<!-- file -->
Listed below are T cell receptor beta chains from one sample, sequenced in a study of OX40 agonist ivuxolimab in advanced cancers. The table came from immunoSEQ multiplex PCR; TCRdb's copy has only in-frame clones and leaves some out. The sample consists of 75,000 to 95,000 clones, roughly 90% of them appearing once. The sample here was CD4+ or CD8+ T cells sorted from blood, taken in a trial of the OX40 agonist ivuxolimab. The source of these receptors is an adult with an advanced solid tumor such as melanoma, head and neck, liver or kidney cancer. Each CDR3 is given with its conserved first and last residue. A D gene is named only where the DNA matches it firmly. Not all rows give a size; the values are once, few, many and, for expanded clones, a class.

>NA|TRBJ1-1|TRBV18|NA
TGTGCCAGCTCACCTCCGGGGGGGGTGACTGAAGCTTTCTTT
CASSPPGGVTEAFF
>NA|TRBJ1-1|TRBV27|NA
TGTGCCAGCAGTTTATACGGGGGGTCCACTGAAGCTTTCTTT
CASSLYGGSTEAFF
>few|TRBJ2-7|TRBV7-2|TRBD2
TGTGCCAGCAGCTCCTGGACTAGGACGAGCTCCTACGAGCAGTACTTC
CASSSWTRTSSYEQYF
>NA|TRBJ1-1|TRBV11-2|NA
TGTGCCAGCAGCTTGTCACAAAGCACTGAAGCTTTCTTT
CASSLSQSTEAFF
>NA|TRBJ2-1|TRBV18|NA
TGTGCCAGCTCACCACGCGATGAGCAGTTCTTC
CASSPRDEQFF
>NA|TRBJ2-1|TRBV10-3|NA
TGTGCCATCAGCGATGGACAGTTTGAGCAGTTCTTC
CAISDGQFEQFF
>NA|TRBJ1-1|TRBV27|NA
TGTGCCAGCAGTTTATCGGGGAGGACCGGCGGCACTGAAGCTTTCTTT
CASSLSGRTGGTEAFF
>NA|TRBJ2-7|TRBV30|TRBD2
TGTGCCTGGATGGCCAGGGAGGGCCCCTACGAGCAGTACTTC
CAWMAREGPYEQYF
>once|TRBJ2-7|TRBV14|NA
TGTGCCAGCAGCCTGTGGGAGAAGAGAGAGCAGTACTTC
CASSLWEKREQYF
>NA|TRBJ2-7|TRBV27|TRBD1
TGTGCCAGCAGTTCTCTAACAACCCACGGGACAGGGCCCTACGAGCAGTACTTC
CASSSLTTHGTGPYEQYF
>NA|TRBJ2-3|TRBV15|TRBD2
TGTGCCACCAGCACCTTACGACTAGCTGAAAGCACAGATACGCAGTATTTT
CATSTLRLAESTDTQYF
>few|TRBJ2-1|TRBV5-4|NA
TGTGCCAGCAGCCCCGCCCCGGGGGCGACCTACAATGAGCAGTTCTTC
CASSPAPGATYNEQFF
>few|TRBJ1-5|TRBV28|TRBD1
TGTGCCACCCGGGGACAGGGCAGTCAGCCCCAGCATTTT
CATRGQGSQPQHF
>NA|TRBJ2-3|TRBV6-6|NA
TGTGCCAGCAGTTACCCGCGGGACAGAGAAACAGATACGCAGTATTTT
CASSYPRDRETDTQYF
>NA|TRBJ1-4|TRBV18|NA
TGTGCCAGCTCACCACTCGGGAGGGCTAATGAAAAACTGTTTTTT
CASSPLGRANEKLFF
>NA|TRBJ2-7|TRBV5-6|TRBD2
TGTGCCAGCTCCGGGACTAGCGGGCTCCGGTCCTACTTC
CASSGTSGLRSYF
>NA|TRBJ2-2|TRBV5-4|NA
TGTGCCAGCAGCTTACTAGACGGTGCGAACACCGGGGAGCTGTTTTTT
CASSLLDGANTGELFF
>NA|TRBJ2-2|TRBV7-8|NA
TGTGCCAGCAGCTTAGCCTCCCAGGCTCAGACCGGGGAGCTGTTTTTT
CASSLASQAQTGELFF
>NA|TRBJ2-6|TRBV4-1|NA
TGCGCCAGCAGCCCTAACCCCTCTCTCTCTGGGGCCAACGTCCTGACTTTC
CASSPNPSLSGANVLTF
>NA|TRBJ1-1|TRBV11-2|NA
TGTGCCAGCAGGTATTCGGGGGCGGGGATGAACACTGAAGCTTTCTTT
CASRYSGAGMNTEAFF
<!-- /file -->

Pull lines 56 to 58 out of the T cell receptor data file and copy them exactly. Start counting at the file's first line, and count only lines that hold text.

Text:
>NA|TRBJ2-6|TRBV4-1|NA
TGCGCCAGCAGCCCTAACCCCTCTCTCTCTGGGGCCAACGTCCTGACTTTC
CASSPNPSLSGANVLTF